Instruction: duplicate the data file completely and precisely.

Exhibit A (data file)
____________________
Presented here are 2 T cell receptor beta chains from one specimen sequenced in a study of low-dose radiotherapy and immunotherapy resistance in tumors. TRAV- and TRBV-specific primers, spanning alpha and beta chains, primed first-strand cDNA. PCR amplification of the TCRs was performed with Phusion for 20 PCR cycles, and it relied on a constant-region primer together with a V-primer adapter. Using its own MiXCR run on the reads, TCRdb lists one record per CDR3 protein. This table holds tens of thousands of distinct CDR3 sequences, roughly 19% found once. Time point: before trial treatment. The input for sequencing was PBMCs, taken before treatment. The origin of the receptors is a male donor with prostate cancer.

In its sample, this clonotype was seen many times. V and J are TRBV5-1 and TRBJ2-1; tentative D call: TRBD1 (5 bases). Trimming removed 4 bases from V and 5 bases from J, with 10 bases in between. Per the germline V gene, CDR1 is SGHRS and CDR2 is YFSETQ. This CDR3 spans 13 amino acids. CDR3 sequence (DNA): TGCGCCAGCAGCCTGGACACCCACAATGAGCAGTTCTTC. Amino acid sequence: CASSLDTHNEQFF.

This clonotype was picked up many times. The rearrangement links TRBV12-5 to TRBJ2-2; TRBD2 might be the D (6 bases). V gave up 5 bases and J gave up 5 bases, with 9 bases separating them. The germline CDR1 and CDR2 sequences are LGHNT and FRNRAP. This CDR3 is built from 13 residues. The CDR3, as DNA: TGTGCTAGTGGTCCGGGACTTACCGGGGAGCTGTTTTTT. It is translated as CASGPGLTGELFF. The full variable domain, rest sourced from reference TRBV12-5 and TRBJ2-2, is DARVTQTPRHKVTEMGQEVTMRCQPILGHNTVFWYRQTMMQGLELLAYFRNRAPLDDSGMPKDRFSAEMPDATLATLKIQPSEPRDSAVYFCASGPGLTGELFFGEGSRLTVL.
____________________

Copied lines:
Presented here are 2 T cell receptor beta chains from one specimen sequenced in a study of low-dose radiotherapy and immunotherapy resistance in tumors. TRAV- and TRBV-specific primers, spanning alpha and beta chains, primed first-strand cDNA. PCR amplification of the TCRs was performed with Phusion for 20 PCR cycles, and it relied on a constant-region primer together with a V-primer adapter. Using its own MiXCR run on the reads, TCRdb lists one record per CDR3 protein. This table holds tens of thousands of distinct CDR3 sequences, roughly 19% found once. Time point: before trial treatment. The input for sequencing was PBMCs, taken before treatment. The origin of the receptors is a male donor with prostate cancer.

In its sample, this clonotype was seen many times. V and J are TRBV5-1 and TRBJ2-1; tentative D call: TRBD1 (5 bases). Trimming removed 4 bases from V and 5 bases from J, with 10 bases in between. Per the germline V gene, CDR1 is SGHRS and CDR2 is YFSETQ. This CDR3 spans 13 amino acids. CDR3 sequence (DNA): TGCGCCAGCAGCCTGGACACCCACAATGAGCAGTTCTTC. Amino acid sequence: CASSLDTHNEQFF.

This clonotype was picked up many times. The rearrangement links TRBV12-5 to TRBJ2-2; TRBD2 might be the D (6 bases). V gave up 5 bases and J gave up 5 bases, with 9 bases separating them. The germline CDR1 and CDR2 sequences are LGHNT and FRNRAP. This CDR3 is built from 13 residues. The CDR3, as DNA: TGTGCTAGTGGTCCGGGACTTACCGGGGAGCTGTTTTTT. It is translated as CASGPGLTGELFF. The full variable domain, rest sourced from reference TRBV12-5 and TRBJ2-2, is DARVTQTPRHKVTEMGQEVTMRCQPILGHNTVFWYRQTMMQGLELLAYFRNRAPLDDSGMPKDRFSAEMPDATLATLKIQPSEPRDSAVYFCASGPGLTGELFFGEGSRLTVL.